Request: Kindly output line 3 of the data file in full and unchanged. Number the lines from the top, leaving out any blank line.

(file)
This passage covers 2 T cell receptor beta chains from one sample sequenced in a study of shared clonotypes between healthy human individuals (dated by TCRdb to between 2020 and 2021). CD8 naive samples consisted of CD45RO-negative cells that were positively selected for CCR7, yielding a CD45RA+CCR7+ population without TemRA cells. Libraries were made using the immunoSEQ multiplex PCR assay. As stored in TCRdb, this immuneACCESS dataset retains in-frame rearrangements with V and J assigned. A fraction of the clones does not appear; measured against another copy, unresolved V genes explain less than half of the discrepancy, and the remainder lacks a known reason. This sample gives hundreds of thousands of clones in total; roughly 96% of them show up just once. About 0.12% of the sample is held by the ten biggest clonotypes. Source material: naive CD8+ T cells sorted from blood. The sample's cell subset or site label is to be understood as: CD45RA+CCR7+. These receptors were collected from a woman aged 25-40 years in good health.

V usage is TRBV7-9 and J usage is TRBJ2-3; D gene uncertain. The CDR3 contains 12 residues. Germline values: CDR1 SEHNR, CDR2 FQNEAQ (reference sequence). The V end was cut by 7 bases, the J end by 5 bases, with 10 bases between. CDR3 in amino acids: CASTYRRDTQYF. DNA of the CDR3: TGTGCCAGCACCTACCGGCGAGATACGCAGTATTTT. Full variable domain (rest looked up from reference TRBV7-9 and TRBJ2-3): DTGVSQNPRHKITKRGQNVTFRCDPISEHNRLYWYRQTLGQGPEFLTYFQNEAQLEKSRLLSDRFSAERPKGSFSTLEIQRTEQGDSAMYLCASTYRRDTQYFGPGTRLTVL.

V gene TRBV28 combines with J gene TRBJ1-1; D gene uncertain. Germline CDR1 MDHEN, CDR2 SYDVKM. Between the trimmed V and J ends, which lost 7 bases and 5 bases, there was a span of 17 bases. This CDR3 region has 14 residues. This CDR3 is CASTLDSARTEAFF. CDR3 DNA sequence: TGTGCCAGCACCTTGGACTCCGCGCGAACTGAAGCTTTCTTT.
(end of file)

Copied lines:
V gene TRBV28 combines with J gene TRBJ1-1; D gene uncertain. Germline CDR1 MDHEN, CDR2 SYDVKM. Between the trimmed V and J ends, which lost 7 bases and 5 bases, there was a span of 17 bases. This CDR3 region has 14 residues. This CDR3 is CASTLDSARTEAFF. CDR3 DNA sequence: TGTGCCAGCACCTTGGACTCCGCGCGAACTGAAGCTTTCTTT.